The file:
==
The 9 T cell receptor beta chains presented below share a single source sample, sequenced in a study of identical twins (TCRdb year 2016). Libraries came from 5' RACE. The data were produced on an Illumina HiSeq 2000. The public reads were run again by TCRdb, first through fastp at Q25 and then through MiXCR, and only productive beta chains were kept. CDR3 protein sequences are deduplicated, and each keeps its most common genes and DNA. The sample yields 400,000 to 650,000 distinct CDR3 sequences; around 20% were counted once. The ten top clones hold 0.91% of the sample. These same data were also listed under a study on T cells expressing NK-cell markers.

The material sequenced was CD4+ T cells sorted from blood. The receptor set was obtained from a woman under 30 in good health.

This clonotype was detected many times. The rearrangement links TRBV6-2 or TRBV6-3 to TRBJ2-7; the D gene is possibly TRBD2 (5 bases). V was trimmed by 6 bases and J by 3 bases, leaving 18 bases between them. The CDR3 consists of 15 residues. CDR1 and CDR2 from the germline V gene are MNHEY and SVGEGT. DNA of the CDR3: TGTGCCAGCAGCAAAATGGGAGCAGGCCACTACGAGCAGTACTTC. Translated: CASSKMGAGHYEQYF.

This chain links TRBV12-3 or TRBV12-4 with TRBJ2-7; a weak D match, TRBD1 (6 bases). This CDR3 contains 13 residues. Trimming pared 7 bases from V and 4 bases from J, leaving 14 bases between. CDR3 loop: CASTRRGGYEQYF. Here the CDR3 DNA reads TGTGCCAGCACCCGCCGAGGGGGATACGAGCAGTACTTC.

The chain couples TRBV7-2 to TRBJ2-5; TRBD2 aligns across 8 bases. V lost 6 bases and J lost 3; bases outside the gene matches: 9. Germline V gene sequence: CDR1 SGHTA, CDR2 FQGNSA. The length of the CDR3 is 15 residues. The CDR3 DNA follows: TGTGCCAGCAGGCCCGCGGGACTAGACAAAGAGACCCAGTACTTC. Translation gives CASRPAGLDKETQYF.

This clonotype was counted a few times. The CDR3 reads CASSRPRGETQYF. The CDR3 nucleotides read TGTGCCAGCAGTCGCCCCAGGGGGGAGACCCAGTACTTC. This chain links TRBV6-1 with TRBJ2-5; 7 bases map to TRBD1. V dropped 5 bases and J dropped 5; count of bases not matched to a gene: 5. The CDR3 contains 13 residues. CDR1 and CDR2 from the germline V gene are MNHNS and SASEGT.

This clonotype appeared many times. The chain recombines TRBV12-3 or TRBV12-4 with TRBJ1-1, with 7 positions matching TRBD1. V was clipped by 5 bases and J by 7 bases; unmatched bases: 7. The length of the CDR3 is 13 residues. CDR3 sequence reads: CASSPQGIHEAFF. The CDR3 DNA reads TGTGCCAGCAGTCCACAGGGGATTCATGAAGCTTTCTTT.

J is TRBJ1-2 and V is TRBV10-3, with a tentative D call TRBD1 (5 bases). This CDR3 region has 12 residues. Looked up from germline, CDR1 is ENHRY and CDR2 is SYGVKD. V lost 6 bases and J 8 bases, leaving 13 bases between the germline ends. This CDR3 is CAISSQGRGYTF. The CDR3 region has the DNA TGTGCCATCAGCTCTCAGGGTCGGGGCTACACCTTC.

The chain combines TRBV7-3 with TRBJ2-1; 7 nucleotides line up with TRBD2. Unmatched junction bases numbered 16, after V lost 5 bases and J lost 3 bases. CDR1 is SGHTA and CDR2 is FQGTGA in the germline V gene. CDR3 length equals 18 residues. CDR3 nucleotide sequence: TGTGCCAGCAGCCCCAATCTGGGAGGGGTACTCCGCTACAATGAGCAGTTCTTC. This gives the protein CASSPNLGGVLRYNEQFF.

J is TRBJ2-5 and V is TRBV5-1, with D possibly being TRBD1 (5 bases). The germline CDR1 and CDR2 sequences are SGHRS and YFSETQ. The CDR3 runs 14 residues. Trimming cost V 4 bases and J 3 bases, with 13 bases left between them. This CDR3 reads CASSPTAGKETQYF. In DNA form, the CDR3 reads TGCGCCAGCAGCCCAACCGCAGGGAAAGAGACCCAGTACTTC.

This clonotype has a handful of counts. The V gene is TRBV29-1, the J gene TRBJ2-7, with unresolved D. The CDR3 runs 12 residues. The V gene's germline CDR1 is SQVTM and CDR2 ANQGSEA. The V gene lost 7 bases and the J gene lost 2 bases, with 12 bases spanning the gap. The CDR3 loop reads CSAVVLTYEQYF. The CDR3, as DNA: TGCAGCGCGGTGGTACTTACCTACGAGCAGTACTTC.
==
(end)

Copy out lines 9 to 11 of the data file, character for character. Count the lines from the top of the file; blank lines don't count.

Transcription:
The chain combines TRBV7-3 with TRBJ2-1; 7 nucleotides line up with TRBD2. Unmatched junction bases numbered 16, after V lost 5 bases and J lost 3 bases. CDR1 is SGHTA and CDR2 is FQGTGA in the germline V gene. CDR3 length equals 18 residues. CDR3 nucleotide sequence: TGTGCCAGCAGCCCCAATCTGGGAGGGGTACTCCGCTACAATGAGCAGTTCTTC. This gives the protein CASSPNLGGVLRYNEQFF.

J is TRBJ2-5 and V is TRBV5-1, with D possibly being TRBD1 (5 bases). The germline CDR1 and CDR2 sequences are SGHRS and YFSETQ. The CDR3 runs 14 residues. Trimming cost V 4 bases and J 3 bases, with 13 bases left between them. This CDR3 reads CASSPTAGKETQYF. In DNA form, the CDR3 reads TGCGCCAGCAGCCCAACCGCAGGGAAAGAGACCCAGTACTTC.

This clonotype has a handful of counts. The V gene is TRBV29-1, the J gene TRBJ2-7, with unresolved D. The CDR3 runs 12 residues. The V gene's germline CDR1 is SQVTM and CDR2 ANQGSEA. The V gene lost 7 bases and the J gene lost 2 bases, with 12 bases spanning the gap. The CDR3 loop reads CSAVVLTYEQYF. The CDR3, as DNA: TGCAGCGCGGTGGTACTTACCTACGAGCAGTACTTC.